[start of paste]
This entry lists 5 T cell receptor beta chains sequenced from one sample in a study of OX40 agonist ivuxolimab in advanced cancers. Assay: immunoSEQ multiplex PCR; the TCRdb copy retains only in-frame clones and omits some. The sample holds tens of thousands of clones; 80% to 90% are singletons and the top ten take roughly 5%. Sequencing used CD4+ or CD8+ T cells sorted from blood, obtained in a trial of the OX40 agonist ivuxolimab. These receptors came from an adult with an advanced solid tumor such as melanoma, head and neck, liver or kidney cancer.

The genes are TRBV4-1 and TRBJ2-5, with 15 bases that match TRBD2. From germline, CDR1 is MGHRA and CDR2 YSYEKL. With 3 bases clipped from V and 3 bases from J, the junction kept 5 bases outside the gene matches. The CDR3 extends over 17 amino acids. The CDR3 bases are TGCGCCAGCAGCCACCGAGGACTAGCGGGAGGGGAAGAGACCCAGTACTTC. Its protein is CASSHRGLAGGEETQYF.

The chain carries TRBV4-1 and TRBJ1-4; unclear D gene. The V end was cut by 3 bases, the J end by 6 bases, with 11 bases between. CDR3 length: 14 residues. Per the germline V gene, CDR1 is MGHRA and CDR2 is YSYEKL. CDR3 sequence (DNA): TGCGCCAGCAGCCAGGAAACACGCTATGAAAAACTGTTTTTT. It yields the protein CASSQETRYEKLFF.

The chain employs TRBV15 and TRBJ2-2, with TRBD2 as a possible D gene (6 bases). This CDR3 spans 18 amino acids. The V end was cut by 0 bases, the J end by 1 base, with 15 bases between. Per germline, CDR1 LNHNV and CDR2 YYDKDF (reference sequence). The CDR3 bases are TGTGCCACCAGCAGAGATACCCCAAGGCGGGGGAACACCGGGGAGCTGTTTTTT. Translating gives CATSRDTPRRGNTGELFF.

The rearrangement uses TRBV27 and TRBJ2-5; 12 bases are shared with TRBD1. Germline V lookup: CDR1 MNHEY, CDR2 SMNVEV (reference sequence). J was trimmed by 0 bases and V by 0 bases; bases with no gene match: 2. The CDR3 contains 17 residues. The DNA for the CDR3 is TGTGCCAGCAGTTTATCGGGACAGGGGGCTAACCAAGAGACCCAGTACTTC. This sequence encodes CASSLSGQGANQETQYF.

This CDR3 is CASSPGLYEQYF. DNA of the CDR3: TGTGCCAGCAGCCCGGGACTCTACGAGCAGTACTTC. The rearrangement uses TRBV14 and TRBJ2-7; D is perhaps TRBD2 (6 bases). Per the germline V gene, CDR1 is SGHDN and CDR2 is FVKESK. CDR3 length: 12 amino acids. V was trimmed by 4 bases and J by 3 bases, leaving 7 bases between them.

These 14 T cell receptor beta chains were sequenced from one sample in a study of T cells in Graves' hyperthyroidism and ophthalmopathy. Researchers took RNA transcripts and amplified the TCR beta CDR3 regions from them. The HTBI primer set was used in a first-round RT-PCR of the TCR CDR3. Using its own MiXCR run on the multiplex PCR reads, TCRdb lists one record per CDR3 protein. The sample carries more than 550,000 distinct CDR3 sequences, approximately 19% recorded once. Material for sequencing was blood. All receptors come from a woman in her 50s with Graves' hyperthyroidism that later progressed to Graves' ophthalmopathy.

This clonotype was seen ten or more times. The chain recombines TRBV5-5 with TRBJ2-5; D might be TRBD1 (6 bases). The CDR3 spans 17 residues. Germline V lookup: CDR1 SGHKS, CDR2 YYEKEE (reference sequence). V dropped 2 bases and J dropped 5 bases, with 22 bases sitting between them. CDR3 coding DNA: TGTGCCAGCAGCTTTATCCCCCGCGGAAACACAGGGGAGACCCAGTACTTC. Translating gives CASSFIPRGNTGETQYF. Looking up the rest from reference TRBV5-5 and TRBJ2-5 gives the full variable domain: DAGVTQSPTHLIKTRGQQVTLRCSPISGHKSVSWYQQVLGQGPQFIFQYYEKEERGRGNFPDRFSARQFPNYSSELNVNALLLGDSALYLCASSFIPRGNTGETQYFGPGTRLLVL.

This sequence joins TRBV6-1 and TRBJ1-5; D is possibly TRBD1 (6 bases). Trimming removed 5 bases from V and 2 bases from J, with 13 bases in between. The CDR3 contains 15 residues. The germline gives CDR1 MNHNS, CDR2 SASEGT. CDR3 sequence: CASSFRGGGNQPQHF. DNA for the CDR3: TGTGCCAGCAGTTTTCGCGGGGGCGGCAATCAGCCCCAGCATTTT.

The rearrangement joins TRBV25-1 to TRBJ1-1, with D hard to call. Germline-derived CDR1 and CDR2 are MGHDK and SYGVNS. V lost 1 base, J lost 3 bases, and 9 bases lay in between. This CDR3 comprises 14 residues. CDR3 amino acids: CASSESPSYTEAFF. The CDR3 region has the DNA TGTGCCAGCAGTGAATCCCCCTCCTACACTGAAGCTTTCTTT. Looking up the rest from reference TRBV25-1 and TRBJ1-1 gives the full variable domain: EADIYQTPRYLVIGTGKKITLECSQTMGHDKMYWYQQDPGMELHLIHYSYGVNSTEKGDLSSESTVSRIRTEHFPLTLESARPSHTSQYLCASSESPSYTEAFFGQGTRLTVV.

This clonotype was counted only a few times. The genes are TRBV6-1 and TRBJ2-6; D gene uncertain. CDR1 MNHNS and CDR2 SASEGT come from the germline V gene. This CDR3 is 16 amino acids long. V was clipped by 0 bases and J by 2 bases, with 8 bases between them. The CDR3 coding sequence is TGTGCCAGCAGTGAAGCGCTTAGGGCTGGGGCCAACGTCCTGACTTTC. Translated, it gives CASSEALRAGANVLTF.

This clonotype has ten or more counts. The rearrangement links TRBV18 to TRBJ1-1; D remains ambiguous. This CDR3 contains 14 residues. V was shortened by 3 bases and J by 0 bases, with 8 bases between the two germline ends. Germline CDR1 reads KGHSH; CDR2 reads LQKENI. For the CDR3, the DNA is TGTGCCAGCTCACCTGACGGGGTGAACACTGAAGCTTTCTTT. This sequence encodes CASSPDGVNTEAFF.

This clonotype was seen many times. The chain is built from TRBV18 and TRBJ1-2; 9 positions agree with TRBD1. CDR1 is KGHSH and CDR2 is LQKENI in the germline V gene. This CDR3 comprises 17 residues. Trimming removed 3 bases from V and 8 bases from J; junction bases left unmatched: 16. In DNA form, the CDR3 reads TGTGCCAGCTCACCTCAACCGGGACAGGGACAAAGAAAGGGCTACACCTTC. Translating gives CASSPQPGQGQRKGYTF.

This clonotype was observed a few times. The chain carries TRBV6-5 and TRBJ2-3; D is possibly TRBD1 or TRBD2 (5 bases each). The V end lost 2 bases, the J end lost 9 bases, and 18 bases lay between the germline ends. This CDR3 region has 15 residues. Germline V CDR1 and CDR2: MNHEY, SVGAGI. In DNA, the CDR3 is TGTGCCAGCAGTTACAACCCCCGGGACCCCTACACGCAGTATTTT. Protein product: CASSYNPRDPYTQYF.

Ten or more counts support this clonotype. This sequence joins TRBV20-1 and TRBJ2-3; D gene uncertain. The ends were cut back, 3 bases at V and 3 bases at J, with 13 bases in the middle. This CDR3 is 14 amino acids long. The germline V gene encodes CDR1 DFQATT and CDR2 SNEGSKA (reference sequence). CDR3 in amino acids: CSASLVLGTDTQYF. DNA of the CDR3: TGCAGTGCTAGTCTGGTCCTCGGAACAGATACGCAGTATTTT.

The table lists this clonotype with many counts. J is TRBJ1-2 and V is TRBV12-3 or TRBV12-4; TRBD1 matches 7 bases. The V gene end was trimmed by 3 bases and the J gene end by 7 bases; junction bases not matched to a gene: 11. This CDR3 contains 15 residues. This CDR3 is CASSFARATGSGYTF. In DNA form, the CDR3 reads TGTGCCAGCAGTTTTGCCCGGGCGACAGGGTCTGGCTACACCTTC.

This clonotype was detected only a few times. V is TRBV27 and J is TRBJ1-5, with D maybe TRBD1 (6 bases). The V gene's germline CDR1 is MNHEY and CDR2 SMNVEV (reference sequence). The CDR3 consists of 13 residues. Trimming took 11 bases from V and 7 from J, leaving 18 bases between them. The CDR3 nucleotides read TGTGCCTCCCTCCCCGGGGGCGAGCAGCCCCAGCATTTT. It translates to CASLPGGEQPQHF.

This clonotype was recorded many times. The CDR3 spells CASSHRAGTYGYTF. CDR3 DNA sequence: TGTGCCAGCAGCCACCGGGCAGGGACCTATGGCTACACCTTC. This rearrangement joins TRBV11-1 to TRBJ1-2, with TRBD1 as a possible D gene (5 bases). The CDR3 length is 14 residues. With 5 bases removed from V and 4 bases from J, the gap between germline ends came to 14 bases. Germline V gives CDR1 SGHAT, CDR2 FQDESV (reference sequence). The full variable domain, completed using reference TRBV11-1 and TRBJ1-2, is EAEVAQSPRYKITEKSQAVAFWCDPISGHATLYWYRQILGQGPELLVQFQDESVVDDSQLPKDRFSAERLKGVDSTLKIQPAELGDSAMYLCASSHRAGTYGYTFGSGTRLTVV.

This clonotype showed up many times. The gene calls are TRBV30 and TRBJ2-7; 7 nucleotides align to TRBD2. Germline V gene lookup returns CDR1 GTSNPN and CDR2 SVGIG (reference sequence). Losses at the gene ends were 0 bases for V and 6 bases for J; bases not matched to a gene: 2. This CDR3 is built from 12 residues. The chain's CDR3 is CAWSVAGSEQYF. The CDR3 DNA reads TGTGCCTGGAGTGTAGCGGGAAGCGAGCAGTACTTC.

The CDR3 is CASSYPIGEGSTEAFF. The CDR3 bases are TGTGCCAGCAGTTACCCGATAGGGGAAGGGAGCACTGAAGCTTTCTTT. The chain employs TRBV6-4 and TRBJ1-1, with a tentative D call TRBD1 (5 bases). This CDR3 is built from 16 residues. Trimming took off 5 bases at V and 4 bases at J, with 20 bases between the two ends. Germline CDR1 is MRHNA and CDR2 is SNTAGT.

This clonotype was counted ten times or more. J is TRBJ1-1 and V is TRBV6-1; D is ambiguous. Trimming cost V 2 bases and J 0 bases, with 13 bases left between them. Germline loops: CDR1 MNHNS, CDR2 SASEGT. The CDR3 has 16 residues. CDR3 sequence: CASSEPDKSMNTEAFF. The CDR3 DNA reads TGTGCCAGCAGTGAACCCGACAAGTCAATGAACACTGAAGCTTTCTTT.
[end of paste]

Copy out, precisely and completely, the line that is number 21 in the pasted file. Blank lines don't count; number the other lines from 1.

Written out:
This clonotype was counted ten times or more. J is TRBJ1-1 and V is TRBV6-1; D is ambiguous. Trimming cost V 2 bases and J 0 bases, with 13 bases left between them. Germline loops: CDR1 MNHNS, CDR2 SASEGT. The CDR3 has 16 residues. CDR3 sequence: CASSEPDKSMNTEAFF. The CDR3 DNA reads TGTGCCAGCAGTGAACCCGACAAGTCAATGAACACTGAAGCTTTCTTT.